• To promote this Guidance and work with the NHS to explore opportunities for enhancing services and patient care.
  • To work with the NHS to consider educational initiatives to support workforce and service development e.g. funding lymphoedema development posts, training tissue viability/wound care staff in cancer care.
  • To work with the NHS to help support awareness raising and education on lymphoedema care within the wider workforce.

MDS spreadsheet

Minimum Dataset for Lymphoedema Services

This spreadsheet is designed to help you collect a minimum dataset to describe the types of patients attending your lymphoedema clinic and demonstrate workload and capacity. The drop down menus ensure that the data you collect will be comparable with that collected by other services using this tool. Please ensure that you add text wherever you select the ‘other’ option. Also, there is a comments box at the end of the row to capture any other information you wish to include.

Acknowledgement: This MDS spreadsheet has been adapted from the work done by Kay Morris, Ireland and the BLS MDS form.

Template business case

Template business case – lymphoedema services Commissioners can use this document to create a business case to take to their board to help develop a lymphoedema service in their area.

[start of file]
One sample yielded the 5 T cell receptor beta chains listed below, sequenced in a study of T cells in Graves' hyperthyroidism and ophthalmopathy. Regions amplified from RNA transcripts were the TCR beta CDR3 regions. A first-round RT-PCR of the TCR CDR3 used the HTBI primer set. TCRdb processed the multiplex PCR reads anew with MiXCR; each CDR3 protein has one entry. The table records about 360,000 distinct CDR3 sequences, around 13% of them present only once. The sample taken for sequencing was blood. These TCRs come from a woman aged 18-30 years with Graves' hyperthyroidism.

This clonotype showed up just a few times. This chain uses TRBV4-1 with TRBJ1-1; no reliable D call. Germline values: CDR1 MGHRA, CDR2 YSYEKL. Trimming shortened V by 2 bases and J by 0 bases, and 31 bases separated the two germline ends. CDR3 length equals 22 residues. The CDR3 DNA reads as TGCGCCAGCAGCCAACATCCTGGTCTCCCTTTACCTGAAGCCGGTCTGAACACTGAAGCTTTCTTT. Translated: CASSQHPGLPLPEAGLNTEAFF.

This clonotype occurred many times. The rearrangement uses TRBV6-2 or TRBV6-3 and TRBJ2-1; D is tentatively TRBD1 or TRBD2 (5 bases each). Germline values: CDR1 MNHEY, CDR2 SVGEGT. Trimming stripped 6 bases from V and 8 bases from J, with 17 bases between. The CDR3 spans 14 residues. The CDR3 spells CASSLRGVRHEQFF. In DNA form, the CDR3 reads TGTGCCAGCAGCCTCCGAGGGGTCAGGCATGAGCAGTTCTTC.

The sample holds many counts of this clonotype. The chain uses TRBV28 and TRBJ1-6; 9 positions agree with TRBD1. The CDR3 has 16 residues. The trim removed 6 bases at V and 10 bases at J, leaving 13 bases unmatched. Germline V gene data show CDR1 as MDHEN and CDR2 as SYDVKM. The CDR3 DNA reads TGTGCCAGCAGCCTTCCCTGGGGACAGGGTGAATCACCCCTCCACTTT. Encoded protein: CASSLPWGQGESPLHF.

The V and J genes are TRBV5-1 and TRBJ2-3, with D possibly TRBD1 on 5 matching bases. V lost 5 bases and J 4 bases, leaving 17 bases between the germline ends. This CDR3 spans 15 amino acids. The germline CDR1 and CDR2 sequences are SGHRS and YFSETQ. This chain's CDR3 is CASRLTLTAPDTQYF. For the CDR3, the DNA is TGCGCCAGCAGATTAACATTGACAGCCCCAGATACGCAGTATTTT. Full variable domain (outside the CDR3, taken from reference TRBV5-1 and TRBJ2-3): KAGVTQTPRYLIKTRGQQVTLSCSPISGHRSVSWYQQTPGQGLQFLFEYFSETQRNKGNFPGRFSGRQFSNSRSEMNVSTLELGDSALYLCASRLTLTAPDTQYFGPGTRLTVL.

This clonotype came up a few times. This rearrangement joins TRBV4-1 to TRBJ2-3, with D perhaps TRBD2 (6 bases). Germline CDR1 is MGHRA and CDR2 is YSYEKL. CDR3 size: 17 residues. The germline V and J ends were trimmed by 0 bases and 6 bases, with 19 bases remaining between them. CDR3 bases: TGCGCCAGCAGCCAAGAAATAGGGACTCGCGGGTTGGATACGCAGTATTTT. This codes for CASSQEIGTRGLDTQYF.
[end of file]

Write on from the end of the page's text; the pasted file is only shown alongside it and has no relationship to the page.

The template business case is a practical tool based on, and to be used alongside, the commissioning guidance for lymphoedema services published in March 2020. Although the template business case focuses on the commissioning of services for adults living with and beyond cancer, it can be used for the commissioning of all lymphoedema services, whether cancer related or not.

Lymphodema services can be commissioned at a Sustainability and Transformation Plan (STP) or local area level. Our cancer team recommends that a comprehensive lymphoedema service is commissioned at STP level. This service should align with STP objectives and have the appropriate support for implementation. We believe this approach will be the most sustainable, will deliver better economic benefits, and will ultimately produce better outcomes for patients.

Within this document there are sections where commissioners need to add in local information, and these sections are clearly highlighted. Commissioners can delete sections and appendices if they are not required and can also use their own branding on the document.

Service specification

Lymphoedema Service Specification

The service specification is a practical tool based on, and to be used alongside, the commissioning guidance for lymphoedema services published in March 2020, and the business case. It describes all aspects of a good lymphoedema service and can be adapted for local use.

Community of practice report

Lymphoedema Community of Practice Report

A key recommendation of the Commissioning Guidance for Lymphoedema Services for Adults Living with and Beyond Cancer was to ‘scope the feasibility of developing a pan-London Lymphoedema Network to provide peer support, disseminate knowledge and skills, share good practice and improve research and development opportunities.’